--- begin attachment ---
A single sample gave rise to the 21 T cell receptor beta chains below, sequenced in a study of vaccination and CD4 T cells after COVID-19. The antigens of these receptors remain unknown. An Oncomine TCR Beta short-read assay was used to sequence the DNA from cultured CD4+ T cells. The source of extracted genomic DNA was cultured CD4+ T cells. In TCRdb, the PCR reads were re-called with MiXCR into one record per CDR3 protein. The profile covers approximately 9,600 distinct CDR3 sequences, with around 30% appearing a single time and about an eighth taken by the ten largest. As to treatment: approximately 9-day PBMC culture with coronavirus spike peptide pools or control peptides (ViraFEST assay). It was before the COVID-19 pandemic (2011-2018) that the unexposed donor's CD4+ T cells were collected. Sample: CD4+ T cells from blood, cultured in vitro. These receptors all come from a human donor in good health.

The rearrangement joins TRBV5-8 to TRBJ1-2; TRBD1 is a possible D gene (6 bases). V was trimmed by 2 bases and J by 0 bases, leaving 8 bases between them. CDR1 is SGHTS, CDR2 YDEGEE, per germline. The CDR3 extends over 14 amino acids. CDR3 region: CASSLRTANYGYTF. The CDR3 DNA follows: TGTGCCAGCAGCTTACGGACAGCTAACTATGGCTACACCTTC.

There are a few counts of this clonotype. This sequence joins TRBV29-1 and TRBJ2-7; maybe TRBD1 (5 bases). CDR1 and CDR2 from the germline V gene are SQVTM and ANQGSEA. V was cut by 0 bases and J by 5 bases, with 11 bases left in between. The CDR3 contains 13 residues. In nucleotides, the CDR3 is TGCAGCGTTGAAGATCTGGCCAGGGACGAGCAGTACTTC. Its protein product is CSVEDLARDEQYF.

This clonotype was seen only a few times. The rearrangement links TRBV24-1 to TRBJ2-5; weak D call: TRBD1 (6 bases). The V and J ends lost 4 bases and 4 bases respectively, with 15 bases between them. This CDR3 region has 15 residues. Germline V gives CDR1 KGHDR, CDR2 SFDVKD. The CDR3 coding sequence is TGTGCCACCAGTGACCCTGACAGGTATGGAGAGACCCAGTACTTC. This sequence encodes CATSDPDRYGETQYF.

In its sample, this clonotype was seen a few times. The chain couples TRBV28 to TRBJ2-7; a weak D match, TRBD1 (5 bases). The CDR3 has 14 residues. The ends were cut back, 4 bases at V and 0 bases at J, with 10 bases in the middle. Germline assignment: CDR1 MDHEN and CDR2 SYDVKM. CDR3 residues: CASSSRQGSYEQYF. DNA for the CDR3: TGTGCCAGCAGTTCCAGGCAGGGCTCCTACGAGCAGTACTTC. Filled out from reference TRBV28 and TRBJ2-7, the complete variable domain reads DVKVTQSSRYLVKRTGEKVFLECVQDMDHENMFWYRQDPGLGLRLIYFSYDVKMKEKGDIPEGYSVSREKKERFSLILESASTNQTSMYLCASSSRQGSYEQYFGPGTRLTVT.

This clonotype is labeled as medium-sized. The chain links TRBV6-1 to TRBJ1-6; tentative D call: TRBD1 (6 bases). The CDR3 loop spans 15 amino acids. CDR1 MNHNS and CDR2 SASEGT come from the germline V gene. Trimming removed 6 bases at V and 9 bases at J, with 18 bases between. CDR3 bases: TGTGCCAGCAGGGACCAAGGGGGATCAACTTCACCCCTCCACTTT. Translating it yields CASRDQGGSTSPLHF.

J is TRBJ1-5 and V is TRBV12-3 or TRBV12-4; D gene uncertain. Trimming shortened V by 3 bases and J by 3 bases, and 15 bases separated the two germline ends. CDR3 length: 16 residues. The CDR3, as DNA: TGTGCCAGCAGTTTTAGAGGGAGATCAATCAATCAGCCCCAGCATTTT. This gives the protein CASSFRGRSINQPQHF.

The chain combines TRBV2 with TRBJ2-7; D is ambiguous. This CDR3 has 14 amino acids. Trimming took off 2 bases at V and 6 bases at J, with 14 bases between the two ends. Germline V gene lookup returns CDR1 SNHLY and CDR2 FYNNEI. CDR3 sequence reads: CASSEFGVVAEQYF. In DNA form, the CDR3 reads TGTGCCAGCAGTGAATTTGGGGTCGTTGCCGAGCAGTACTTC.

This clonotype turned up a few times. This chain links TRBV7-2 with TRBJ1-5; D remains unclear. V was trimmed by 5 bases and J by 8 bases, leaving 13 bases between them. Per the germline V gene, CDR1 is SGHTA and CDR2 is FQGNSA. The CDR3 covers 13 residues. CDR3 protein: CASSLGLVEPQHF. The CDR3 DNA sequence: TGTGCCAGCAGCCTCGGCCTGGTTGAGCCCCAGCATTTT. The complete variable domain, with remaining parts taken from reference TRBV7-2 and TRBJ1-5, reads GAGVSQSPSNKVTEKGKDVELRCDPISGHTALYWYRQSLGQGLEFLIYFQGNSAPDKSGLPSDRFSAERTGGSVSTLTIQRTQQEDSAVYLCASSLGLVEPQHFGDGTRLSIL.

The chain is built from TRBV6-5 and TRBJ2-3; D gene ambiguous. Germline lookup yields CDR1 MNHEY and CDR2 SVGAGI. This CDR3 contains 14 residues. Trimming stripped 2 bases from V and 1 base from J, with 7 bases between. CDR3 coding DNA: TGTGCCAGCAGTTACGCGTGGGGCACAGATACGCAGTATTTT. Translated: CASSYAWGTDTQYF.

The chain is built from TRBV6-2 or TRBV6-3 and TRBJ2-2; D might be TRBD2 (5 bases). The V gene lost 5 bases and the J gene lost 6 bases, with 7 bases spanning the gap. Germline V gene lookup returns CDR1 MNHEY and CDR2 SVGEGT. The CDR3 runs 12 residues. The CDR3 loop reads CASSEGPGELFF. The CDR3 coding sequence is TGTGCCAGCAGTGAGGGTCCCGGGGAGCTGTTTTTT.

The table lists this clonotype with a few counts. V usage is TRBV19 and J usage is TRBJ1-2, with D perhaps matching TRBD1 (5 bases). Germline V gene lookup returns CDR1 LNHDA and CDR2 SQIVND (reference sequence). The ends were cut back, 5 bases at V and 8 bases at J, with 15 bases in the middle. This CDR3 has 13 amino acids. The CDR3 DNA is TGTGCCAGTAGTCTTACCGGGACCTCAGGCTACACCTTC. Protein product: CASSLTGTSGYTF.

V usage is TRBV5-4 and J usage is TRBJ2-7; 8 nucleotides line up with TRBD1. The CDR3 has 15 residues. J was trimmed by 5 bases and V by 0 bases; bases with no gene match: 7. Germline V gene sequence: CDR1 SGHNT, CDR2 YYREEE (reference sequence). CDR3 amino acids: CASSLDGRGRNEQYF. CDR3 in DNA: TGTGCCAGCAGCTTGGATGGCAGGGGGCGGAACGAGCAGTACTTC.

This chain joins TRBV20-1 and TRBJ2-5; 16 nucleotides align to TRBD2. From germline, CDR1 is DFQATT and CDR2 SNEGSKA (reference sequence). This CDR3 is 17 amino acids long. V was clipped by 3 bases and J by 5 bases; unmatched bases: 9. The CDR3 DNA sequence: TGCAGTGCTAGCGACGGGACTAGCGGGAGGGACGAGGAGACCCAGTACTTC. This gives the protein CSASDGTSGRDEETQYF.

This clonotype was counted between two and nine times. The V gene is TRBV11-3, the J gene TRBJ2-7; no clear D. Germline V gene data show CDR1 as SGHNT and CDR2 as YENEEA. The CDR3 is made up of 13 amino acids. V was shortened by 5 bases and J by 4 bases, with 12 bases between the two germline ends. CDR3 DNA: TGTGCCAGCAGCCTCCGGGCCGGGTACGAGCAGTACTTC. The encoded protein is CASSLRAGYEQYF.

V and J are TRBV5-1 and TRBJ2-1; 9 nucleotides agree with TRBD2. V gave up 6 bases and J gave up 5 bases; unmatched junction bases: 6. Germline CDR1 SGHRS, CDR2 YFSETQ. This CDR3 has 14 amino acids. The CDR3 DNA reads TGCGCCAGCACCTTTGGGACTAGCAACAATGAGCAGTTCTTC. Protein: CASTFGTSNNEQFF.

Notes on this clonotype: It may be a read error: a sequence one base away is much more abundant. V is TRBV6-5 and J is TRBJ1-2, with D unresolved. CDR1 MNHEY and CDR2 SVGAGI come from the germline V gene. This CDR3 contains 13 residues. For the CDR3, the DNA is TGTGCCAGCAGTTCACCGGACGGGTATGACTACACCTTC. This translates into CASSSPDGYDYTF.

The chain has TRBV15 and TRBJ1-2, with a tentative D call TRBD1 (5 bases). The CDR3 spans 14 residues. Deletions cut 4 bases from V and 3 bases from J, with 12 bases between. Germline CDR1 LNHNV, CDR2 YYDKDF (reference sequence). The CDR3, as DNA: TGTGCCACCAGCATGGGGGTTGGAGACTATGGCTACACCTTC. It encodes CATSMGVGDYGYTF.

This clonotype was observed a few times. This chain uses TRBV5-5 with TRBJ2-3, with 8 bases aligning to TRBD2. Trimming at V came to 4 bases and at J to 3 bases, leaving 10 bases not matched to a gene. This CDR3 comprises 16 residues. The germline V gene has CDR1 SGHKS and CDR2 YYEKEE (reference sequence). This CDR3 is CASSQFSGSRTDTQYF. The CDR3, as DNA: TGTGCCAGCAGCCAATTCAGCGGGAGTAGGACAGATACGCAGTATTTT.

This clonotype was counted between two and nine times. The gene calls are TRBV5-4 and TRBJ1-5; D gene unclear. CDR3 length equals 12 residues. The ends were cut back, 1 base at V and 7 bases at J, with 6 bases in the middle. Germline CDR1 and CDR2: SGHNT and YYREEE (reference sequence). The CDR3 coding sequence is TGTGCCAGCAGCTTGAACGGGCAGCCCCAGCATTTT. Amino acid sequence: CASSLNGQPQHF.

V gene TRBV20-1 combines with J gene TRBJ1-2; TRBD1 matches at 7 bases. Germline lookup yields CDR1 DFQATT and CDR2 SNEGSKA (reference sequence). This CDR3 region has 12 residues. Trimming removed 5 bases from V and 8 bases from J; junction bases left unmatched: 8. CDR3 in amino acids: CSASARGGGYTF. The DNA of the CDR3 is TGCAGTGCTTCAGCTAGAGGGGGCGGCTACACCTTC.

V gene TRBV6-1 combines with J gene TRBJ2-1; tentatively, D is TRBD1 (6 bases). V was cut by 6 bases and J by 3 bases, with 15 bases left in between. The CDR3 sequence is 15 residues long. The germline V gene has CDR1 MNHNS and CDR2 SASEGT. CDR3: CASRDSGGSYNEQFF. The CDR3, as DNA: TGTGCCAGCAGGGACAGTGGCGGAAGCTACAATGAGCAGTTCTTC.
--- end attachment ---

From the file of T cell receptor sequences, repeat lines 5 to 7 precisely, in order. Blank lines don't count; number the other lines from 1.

In its sample, this clonotype was seen a few times. The chain couples TRBV28 to TRBJ2-7; a weak D match, TRBD1 (5 bases). The CDR3 has 14 residues. The ends were cut back, 4 bases at V and 0 bases at J, with 10 bases in the middle. Germline assignment: CDR1 MDHEN and CDR2 SYDVKM. CDR3 residues: CASSSRQGSYEQYF. DNA for the CDR3: TGTGCCAGCAGTTCCAGGCAGGGCTCCTACGAGCAGTACTTC. Filled out from reference TRBV28 and TRBJ2-7, the complete variable domain reads DVKVTQSSRYLVKRTGEKVFLECVQDMDHENMFWYRQDPGLGLRLIYFSYDVKMKEKGDIPEGYSVSREKKERFSLILESASTNQTSMYLCASSSRQGSYEQYFGPGTRLTVT.

This clonotype is labeled as medium-sized. The chain links TRBV6-1 to TRBJ1-6; tentative D call: TRBD1 (6 bases). The CDR3 loop spans 15 amino acids. CDR1 MNHNS and CDR2 SASEGT come from the germline V gene. Trimming removed 6 bases at V and 9 bases at J, with 18 bases between. CDR3 bases: TGTGCCAGCAGGGACCAAGGGGGATCAACTTCACCCCTCCACTTT. Translating it yields CASRDQGGSTSPLHF.

J is TRBJ1-5 and V is TRBV12-3 or TRBV12-4; D gene uncertain. Trimming shortened V by 3 bases and J by 3 bases, and 15 bases separated the two germline ends. CDR3 length: 16 residues. The CDR3, as DNA: TGTGCCAGCAGTTTTAGAGGGAGATCAATCAATCAGCCCCAGCATTTT. This gives the protein CASSFRGRSINQPQHF.